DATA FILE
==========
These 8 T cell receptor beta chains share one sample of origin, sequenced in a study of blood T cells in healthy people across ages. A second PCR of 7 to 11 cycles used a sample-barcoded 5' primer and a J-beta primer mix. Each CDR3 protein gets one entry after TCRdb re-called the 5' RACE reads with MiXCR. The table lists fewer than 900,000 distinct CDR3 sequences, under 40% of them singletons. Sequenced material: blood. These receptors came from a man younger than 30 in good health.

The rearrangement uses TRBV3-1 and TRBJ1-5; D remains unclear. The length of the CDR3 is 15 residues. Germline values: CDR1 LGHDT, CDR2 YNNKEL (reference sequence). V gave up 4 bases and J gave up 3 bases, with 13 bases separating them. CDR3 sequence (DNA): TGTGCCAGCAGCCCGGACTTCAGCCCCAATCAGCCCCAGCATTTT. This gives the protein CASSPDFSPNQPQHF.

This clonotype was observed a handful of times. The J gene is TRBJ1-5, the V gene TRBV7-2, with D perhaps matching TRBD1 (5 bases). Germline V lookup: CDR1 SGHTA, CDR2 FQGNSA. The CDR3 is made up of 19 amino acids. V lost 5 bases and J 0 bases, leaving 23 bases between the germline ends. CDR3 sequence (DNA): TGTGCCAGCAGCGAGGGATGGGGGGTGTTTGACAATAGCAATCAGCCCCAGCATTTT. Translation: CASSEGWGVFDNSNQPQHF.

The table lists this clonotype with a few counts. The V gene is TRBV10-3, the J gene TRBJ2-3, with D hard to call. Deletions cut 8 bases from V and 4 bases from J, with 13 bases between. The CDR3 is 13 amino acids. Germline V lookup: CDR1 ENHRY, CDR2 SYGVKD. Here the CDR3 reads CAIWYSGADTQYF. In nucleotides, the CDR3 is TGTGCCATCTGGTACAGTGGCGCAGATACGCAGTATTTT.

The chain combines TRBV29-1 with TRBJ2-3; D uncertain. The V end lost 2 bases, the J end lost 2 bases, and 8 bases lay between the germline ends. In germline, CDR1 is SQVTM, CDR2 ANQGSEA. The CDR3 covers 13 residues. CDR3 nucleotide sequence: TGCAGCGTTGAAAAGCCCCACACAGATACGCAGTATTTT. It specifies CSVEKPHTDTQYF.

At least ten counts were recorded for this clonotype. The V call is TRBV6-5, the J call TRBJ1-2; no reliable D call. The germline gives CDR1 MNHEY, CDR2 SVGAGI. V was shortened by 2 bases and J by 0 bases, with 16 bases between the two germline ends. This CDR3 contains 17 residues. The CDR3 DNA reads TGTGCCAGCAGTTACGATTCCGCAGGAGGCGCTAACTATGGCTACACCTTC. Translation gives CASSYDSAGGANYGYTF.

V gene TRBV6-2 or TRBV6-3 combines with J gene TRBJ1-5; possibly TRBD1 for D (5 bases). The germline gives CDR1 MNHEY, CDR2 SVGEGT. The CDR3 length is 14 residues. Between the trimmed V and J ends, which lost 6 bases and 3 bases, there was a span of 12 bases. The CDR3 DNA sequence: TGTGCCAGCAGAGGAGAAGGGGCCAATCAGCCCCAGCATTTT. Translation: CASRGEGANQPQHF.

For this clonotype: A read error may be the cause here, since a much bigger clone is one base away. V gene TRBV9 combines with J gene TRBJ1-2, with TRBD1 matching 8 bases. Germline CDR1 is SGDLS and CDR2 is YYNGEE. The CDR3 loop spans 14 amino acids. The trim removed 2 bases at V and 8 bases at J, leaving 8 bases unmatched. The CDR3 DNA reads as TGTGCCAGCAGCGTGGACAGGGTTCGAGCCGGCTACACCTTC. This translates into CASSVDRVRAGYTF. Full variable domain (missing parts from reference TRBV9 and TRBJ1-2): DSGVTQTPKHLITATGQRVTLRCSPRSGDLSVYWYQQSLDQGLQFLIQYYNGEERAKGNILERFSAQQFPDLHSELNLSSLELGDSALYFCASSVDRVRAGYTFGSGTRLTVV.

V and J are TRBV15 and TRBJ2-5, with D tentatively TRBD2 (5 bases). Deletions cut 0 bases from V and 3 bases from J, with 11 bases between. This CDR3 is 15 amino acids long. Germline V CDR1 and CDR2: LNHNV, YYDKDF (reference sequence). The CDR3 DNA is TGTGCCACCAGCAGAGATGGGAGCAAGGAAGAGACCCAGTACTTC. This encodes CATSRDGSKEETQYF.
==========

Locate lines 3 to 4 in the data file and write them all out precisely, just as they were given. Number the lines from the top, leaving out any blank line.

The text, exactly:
This clonotype was observed a handful of times. The J gene is TRBJ1-5, the V gene TRBV7-2, with D perhaps matching TRBD1 (5 bases). Germline V lookup: CDR1 SGHTA, CDR2 FQGNSA. The CDR3 is made up of 19 amino acids. V lost 5 bases and J 0 bases, leaving 23 bases between the germline ends. CDR3 sequence (DNA): TGTGCCAGCAGCGAGGGATGGGGGGTGTTTGACAATAGCAATCAGCCCCAGCATTTT. Translation: CASSEGWGVFDNSNQPQHF.

The table lists this clonotype with a few counts. The V gene is TRBV10-3, the J gene TRBJ2-3, with D hard to call. Deletions cut 8 bases from V and 4 bases from J, with 13 bases between. The CDR3 is 13 amino acids. Germline V lookup: CDR1 ENHRY, CDR2 SYGVKD. Here the CDR3 reads CAIWYSGADTQYF. In nucleotides, the CDR3 is TGTGCCATCTGGTACAGTGGCGCAGATACGCAGTATTTT.